His answer would be “Sorry, don’t you read the bible? What process do you use? See John 3:16*–“For God so loved the world, that He gave His only begotten Son, that whoever believes in Him shall not perish, but have eternal life.”* , Psalm 33–*“Play skillfully with a shout of joy!”, *and 1 Corinthians 9:25 which tells us *“Everyone who competes in the games exercises self-control in all things.” * What process do you use?”

Sorry, but I didn’t mention Catholics or non-Catholics. I didn’t mention what sort of missionaries were there. The people in the country are very sincere and loving.
I am very much interested in Catholic responses as well as non-Catholic responses.

Soccer??

Come on. Please.

Give God more credit than that:Isa 55:11 “So shall My word be that goes forth from My mouth;
It shall not return to Me void,
But it shall accomplish what I please,
And it shall prosper in the thing for which I sent it.”

The pastor would say:
“You’re mistaken, brother. We give God all the credit in the world. We think we love God even more than you do. What’s wrong with soccer? Our children love soccer. We use their love of the sport to make a deeper connection to faith. Is there anything in the bible which says we can’t use our methods?
What’s wrong with our words? Do you use words? How did you choose your words? Are they in the bible? If there are specific words in the bible we should use, please do point them out to us.”

“And what of our bible? Why should we use the bible as you have it? We believe you added to Holy Scripture to suit your own purposes. If we have erred, please tell us how.”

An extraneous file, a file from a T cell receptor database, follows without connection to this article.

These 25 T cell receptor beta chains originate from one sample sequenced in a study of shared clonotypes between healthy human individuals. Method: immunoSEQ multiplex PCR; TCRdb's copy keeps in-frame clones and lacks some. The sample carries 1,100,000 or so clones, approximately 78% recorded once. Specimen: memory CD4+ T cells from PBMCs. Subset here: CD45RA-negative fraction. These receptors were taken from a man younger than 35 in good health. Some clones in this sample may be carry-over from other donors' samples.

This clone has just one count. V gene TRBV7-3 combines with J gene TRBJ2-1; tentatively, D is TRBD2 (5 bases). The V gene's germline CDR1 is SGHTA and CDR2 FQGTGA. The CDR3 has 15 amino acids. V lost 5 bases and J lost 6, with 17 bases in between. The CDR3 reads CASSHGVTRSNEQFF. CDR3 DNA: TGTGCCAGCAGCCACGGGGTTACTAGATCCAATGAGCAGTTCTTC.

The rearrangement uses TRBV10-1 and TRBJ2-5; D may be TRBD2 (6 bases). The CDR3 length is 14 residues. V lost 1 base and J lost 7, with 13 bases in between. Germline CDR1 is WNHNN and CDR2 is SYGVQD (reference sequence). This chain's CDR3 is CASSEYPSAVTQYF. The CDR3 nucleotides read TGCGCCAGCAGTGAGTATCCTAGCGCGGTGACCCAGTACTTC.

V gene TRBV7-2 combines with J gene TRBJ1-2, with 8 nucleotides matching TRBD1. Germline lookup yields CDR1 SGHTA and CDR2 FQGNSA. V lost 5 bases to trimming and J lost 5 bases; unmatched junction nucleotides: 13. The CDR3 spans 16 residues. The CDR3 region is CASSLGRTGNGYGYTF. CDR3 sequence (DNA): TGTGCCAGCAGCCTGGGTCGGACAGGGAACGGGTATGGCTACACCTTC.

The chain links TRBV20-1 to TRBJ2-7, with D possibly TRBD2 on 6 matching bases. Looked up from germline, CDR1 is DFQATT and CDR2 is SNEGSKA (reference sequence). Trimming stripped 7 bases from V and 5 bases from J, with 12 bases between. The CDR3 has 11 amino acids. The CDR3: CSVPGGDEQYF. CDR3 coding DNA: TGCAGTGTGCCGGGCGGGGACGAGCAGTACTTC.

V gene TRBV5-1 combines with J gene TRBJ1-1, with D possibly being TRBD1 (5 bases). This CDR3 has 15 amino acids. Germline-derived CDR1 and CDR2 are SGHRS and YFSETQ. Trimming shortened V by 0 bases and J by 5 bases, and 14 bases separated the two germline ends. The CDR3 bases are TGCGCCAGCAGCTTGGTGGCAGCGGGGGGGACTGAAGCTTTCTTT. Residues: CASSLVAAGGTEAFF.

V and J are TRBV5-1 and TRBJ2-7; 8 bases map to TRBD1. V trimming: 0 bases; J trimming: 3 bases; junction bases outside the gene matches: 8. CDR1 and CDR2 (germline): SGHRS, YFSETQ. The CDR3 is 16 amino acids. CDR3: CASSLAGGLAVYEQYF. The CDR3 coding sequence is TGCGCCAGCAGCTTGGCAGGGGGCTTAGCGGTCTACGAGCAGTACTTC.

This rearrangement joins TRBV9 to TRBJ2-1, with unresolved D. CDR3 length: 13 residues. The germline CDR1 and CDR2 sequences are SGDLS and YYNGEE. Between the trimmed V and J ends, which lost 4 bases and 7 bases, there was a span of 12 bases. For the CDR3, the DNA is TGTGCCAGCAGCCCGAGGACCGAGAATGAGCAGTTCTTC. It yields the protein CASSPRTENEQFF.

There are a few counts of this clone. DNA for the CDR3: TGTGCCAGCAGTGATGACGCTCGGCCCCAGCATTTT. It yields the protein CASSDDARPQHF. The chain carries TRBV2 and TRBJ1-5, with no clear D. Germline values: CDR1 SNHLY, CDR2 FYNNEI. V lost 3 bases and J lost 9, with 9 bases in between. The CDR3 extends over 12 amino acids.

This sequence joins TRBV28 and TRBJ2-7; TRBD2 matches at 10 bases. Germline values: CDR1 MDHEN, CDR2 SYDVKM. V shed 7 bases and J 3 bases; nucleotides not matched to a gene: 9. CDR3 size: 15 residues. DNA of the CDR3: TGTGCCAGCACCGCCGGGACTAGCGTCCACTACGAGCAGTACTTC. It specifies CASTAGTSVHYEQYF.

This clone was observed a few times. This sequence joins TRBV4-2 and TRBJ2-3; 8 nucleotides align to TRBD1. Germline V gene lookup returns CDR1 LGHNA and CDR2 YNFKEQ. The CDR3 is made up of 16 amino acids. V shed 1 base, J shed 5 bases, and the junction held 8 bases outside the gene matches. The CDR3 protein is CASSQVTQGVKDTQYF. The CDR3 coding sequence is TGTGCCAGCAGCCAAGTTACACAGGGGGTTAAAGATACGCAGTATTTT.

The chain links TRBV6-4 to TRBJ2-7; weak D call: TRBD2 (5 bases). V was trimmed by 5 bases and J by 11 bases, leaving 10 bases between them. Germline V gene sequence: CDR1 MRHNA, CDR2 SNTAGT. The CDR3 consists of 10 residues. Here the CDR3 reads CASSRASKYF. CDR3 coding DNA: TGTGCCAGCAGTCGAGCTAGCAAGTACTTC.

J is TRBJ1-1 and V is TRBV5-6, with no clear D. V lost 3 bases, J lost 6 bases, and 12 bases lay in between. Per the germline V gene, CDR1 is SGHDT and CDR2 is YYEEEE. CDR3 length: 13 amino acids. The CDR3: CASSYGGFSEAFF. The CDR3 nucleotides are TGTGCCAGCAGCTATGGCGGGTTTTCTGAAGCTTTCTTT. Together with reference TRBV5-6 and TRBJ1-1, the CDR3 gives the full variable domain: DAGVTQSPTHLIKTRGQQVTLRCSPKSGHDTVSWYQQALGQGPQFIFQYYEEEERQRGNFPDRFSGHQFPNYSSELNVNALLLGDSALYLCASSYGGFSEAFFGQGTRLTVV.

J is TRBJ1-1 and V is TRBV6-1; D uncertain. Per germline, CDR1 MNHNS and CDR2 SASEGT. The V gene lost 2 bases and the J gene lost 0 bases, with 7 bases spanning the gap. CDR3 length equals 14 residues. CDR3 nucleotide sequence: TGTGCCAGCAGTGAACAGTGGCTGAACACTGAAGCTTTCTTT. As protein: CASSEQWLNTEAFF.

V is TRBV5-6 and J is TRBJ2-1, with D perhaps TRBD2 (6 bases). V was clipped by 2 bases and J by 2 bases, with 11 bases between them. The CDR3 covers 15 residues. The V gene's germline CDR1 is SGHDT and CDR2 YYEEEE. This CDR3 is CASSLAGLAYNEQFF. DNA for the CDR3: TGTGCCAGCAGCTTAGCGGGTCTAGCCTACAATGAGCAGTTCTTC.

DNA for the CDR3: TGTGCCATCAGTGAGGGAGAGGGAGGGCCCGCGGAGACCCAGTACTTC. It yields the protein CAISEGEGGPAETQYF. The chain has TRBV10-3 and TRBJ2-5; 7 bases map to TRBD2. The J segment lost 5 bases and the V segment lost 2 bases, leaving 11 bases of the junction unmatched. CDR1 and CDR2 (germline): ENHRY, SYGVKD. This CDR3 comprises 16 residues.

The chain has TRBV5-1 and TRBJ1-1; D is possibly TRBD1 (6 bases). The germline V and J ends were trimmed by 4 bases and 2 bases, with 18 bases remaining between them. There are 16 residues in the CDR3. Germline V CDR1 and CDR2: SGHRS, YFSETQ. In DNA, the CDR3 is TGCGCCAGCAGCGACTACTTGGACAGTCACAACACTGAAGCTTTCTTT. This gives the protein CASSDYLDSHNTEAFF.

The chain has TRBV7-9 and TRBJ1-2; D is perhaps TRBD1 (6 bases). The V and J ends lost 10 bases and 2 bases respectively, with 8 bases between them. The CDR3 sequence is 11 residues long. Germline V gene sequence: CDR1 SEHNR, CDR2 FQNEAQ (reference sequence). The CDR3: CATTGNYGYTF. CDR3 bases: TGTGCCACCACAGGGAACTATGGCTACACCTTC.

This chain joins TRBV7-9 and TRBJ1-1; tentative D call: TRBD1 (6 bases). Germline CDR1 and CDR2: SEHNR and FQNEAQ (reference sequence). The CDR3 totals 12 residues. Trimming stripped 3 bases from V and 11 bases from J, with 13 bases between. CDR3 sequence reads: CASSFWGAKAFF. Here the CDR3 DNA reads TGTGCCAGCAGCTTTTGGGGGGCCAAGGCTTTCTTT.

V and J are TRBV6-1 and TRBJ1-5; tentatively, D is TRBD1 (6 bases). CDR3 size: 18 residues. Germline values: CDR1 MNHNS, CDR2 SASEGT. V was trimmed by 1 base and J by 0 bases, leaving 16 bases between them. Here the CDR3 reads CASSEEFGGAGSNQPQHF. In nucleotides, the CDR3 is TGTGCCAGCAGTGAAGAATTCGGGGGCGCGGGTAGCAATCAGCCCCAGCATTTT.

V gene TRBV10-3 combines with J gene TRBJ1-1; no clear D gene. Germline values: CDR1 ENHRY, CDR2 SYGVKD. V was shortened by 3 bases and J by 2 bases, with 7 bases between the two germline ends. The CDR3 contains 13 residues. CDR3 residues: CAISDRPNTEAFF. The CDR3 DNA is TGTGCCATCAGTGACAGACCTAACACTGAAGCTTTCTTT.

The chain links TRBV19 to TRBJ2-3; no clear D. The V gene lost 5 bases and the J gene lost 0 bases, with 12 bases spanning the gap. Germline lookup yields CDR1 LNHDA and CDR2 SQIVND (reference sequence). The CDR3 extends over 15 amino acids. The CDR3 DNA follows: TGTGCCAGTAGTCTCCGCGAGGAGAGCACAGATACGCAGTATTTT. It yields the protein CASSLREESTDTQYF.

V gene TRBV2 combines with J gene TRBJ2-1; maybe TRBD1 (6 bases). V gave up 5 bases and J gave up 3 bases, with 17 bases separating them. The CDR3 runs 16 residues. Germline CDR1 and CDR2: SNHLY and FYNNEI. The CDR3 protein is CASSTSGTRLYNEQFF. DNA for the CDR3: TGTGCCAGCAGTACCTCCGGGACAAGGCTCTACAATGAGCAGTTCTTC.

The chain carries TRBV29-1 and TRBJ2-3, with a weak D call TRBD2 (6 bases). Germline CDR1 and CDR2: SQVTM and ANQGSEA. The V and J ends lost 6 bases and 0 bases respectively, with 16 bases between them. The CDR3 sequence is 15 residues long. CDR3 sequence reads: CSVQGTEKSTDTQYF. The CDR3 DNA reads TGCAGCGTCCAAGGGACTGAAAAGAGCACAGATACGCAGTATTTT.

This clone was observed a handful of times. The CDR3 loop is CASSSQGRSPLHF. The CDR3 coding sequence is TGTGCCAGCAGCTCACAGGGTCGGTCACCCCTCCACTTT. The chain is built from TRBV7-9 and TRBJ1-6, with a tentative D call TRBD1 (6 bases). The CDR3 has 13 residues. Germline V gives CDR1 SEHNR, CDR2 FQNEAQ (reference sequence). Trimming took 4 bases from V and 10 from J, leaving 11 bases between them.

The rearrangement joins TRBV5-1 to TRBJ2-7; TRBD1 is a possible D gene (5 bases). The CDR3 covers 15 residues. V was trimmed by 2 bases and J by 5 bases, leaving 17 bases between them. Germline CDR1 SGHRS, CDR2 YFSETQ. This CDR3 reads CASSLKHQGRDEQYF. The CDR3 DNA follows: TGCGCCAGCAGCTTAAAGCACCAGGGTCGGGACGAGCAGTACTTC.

LOL.

So we are all supposed to play dumb?

OK. If that is what you are looking for.

The pastor would say:
“You’re mistaken, brother. We give God all the credit in the world. We think we love God even more than you do. What’s wrong with soccer? Our children love soccer. We use their love of the sport to make a deeper connection to faith. Is there anything in the bible which says we can’t use our methods?
What’s wrong with our words? Do you use words? How did you choose your words? Are they in the bible? If there are specific words in the bible we should use, please do point them out to us.”

“And what of our bible? Why should we use the bible as you have it? We believe you added to Holy Scripture to suit your own purposes. If we have erred, please tell us how.”

But you really believe this to be witty?

Seriously.

Soccer goals to be saved?

Is this the best idea you came up with? (Edited By Moderator)

Atemi,